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Barisan Nasional MPs are
tearing Abdullah’s National Integrity Plan into shreds if they refuse to
refer Mohd Said Yusuf to Committee of Privileges on two counts over
by Lim Kit Siang
New Straits Times today reported the possibility of Shahrir facing disciplinary action for supporting an Opposition motion when he spoke up in favour of my privilege motion on Thursday to refer the day’s New Straits Times and Berita Harian reports to the Committee of Privileges on the impropriety of an MP in asking the Customs and Excise Department to “close one eye” in a case involving the import of sawn timber in Malacca.
I find this turn of events most extraordinary, as the issue at stake is not so much about Shahrir’s position as BNBBC Chairman but whether the Member of Parliament for Jasin, Mohd Said Yusuf should be referred to the Committee of Privileges to uphold the dignity and integrity of Parliament now that he had publicly admitted that he was the MP referred to in the New Straits Times and Berita Harian reports on Thursday.
I also find it very saddening, for if Shahrir can be disciplined for supporting a privilege motion, which concerns the honour and dignity of Parliament and all MPs and has nothing to do with the government’s policy stands and issues, just because it was moved by an Opposition MP, Parliament is in fact telling the nation and the world that it is only giving lip-service support to the Prime Minister’s call for a “first-class mentality” and “First-World development nation”.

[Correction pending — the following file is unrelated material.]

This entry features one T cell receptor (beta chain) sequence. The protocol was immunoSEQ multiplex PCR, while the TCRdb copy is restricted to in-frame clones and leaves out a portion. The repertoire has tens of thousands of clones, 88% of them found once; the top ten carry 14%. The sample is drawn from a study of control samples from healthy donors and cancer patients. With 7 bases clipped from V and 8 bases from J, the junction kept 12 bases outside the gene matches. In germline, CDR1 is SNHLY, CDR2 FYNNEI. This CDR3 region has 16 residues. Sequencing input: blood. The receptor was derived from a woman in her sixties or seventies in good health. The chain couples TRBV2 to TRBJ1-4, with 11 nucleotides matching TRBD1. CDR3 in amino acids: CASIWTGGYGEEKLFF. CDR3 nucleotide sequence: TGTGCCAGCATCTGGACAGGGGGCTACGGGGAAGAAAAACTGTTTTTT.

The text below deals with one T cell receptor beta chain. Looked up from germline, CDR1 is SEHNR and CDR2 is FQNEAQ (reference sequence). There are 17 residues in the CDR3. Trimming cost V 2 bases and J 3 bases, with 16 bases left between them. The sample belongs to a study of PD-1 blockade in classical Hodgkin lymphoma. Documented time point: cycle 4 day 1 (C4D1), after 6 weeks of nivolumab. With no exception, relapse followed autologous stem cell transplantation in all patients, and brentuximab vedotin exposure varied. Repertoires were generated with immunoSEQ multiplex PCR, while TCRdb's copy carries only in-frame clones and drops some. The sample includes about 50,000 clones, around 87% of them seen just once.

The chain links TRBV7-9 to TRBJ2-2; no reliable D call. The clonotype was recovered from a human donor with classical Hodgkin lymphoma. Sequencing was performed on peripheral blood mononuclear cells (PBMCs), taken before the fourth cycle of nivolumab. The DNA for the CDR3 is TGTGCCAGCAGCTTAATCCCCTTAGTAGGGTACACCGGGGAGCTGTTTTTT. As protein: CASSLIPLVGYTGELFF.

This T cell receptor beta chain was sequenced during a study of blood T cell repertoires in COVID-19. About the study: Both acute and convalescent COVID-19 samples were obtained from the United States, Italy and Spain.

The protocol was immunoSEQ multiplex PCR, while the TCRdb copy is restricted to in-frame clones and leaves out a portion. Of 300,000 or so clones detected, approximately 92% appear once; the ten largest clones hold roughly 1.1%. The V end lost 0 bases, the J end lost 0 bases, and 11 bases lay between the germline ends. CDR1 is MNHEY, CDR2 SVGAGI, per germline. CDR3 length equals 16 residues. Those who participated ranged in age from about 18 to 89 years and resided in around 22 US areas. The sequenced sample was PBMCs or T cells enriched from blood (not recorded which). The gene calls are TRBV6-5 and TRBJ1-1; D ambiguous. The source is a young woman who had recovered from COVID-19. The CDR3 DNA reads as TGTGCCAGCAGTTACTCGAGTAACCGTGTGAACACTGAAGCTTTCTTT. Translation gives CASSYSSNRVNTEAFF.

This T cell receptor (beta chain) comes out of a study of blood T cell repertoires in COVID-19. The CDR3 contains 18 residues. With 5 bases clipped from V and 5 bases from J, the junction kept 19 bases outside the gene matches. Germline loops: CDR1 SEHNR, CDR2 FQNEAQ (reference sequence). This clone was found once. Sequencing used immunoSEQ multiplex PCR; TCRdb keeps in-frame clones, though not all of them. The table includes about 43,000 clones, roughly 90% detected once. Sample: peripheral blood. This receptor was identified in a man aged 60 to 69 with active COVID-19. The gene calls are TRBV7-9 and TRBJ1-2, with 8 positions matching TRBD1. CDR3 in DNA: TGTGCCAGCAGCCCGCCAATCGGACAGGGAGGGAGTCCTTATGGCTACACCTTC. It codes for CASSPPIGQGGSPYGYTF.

This is because Barisan Nasional MPs are not prepared or not allowed to set the leadership example to transform Parliament into a “First World Parliament”, without which there could be no “First-World Malaysia”.
Furthermore, Parliament’s refusal or failure to refer Mohd Said Yusuf to the Committee of Privileges to protect the dignity, honour and credibility of Parliament is also tantamount to Parliament’s repudiation of the pledge and commitment of the Prime Minister, Datuk Seri Abdullah Ahmad Badawi to uphold integrity and combat corruption. In fact, the pertinent question now is whether the National Integrity Plan launched by Abdullah two years had been torn to shreds by Parliament itself as a result of the Mohd Said Yusuf case.
Yesterday, I invited the Deputy Chairman of BNBBC, Datuk Raja Ahmad Zainuddin Raja Omar (BN – Larut) to move a motion in Parliament on Monday to refer the MP for Jasin to the Committee of Privileges. I pledged the support of Opposition MPs for such a privilege motion, that the Opposition MPs will not indulge in any irresponsible “tit-for-tat” of the puerile mentality that BN MPs cannot support Opposition motions, and its corollary that Opposition MPs cannot support BN motions, regardless of their merit and content.
I am still hoping that under the premiership of Abdullah, MPs can rise to the occasion to march boldly and purposefully towards a First World Parliament.
During the month-long debate on the Ninth Malaysia Plan, many Barisan Nasional MPs had lambasted the civil servants particularly over the poor government delivery system, with Shahrir giving the coup de grace on the last day of the debate, with his denunciation of the budaya selesa (culture of complacency) in the civil service with civil servants behaving as if they could get away with making mistakes or even without doing work.
Calling for the entire civil service to be restructured and rejuvenated, Shahrir said: “This is because the carrot has been used more than the stick. There is a feeling that they didn’t want to take action against their own kind.